Mojave Interlude

Joe Westerlund

Northern Spy Records, 2016

http://jwesterlund.bandcamp.com

REVIEW BY: Tom Haugen

ORIGINALLY PUBLISHED: 03/31/2018

This album was recorded across a ten-year period (2006-2015) and in locations between North Carolina and California. Joe Westerlund and his few contributors produced an extremely unusual listen where analog and digital electronics are of key importance. As far as traditional instruments are concerned, saxophones, trumpets, bass clarinet, and trombones are on deck, though mostly it's the meticulous use of percussion that sets the foundation for the disc.my_heart_sings_the_harmony_web_ad_alt_250

“Part 1” is three sections in one long track. It is a blurry, warbling mix of electronics with the faint sound of fire wood crackling that erupts into in audio assault of bells, percussion, and sound of glass breaking, before calm water flows down a stream. While the bulk of the tune is random experimental noises, some of which stem from organic instruments, most of it is difficult to pinpoint as far as the origin of the sound. While it's largely busy and chaotic, it occasionally dips into quieter ebbs that are no less experimental and often times futuristic.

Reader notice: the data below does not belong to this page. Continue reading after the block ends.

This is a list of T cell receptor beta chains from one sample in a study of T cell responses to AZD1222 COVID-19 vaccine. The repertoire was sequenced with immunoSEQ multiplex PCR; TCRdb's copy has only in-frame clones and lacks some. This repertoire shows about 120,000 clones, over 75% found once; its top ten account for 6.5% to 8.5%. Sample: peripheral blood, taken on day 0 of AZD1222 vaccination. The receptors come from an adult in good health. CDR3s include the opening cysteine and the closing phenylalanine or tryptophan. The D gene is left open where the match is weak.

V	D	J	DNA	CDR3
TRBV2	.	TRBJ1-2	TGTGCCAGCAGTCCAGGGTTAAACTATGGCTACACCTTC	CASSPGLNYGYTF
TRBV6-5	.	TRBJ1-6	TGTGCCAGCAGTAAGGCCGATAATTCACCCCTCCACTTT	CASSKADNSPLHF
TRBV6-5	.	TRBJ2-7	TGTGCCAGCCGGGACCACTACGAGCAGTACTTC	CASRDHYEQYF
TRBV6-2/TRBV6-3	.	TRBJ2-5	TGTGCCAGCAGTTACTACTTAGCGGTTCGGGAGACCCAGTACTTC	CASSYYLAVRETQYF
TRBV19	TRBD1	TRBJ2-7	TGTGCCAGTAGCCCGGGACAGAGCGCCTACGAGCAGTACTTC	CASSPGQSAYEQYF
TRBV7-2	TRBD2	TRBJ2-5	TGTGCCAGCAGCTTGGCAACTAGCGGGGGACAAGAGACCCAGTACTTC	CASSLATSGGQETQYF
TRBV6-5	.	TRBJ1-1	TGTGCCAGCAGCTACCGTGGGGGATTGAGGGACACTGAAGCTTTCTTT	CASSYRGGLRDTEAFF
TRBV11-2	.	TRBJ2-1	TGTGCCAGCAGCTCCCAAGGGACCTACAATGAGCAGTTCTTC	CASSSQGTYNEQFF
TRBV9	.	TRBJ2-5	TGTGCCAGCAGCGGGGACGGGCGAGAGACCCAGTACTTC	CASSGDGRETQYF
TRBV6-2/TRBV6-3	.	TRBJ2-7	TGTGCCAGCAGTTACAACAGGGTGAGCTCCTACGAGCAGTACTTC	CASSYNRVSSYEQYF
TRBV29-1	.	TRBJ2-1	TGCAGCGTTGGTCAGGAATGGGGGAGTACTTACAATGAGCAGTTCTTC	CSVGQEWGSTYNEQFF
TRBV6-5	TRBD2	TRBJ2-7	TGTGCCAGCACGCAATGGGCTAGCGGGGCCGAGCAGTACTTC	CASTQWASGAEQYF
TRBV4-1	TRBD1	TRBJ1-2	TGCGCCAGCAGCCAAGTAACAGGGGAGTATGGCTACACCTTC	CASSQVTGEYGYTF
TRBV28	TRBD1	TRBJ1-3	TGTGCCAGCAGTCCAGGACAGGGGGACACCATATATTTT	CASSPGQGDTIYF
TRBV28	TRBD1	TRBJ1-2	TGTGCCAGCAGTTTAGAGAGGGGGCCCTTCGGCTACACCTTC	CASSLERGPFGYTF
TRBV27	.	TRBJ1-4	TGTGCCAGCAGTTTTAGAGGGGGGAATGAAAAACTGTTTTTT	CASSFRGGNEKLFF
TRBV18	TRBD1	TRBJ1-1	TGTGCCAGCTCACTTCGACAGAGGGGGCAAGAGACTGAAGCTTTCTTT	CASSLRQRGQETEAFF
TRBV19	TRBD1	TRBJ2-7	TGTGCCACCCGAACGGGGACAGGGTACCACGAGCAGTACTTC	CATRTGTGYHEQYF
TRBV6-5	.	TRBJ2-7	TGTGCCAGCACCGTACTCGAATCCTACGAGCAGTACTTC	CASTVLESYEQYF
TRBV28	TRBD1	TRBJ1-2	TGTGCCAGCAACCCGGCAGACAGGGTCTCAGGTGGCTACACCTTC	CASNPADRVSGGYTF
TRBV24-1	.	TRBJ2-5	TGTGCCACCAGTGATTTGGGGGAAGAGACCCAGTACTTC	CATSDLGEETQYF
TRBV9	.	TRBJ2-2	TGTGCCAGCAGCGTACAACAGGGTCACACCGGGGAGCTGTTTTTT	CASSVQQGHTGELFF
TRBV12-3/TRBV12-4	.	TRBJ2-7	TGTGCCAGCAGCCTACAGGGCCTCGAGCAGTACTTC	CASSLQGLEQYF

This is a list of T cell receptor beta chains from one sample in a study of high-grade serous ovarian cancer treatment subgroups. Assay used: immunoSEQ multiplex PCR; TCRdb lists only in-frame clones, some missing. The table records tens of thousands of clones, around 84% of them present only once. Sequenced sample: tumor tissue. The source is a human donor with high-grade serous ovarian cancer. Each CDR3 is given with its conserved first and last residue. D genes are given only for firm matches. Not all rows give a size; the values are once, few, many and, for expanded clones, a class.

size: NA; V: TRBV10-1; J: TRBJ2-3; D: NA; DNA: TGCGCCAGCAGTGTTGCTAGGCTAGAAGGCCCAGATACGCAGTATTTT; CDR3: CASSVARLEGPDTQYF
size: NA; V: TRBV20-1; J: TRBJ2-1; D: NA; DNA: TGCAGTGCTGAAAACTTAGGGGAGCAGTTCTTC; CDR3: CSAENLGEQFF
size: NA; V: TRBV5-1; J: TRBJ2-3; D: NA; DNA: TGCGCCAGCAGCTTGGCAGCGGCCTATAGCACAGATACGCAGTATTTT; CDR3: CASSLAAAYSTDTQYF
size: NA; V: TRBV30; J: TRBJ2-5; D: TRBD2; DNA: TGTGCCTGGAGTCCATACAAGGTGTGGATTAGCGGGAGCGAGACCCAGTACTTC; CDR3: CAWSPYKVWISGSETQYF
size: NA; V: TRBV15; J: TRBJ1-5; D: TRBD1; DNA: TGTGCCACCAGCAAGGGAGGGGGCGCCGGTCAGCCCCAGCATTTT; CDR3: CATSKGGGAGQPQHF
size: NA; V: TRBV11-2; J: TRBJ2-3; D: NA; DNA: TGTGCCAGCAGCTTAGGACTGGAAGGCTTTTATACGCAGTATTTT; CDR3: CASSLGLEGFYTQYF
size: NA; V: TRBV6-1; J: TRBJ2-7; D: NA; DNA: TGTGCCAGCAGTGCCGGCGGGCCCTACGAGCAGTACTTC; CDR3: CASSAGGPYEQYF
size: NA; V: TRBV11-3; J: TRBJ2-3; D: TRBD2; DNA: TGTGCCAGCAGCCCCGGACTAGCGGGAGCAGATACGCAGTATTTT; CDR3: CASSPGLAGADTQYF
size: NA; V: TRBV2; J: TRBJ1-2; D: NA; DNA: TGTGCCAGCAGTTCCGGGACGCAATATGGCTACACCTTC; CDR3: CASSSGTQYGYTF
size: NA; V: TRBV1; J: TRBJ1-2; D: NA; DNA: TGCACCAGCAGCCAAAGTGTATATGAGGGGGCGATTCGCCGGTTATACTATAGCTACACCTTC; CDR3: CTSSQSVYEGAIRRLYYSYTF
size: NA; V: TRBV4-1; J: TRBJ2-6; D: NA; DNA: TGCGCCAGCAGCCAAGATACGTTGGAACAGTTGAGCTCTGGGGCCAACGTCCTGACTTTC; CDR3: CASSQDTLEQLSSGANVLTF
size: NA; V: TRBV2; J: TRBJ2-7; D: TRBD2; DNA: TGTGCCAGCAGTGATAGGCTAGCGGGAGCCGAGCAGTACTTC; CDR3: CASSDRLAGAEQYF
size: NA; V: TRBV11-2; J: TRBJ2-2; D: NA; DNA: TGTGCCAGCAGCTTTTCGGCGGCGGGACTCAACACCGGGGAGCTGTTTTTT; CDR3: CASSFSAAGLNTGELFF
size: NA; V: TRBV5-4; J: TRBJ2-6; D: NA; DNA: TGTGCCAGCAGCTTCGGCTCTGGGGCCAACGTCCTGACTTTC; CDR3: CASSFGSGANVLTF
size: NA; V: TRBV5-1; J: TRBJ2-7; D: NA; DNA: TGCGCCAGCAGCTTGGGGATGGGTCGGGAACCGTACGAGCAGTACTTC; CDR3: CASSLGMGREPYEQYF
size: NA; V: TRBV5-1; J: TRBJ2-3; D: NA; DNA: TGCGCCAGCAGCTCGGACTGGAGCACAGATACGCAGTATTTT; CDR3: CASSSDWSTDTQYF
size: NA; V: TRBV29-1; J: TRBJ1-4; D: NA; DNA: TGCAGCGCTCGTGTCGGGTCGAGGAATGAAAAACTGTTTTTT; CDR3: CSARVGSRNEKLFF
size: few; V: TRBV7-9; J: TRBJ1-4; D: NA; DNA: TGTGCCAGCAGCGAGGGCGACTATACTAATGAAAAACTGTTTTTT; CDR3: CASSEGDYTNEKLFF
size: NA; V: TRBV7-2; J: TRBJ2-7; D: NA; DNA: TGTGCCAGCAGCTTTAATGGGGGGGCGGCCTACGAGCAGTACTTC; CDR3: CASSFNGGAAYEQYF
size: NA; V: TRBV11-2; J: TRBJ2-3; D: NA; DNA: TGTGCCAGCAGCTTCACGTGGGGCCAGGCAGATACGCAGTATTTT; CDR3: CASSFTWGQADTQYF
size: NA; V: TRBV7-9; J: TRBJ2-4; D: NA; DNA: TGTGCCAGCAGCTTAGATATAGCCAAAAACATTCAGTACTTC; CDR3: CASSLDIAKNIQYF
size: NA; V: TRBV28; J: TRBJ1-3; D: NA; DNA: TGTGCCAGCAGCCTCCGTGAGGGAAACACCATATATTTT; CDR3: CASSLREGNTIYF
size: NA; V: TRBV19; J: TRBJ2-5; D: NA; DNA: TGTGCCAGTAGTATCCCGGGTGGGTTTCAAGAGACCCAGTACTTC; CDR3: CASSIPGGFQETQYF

“Part 2” is also three sections in a 14-minute track, leading with crashing percussion and the scurrying of animals under a very dramatic, cinematic landscape. Soothing horns and water flowing bring in a more serene quality, but scratchy, disjointed, almost jazz-like sounds quickly dominate the song.  Midway through the tune, things get – believe it or not – even more tense, with many ideas colliding into an onslaught of static before retreating into raindrops and distant animal chirping, ultimately fading into soft droning with faint bells.

There are a couple of ways to look at this two track cassette: one, that it's just so esoteric and will probably only resonate with a small handful of people, and two, that the compositions are sonically challenging in a way that provides the listener with new finds with each repeated listen. Personally, I'm on board with the latter.

Rating: B

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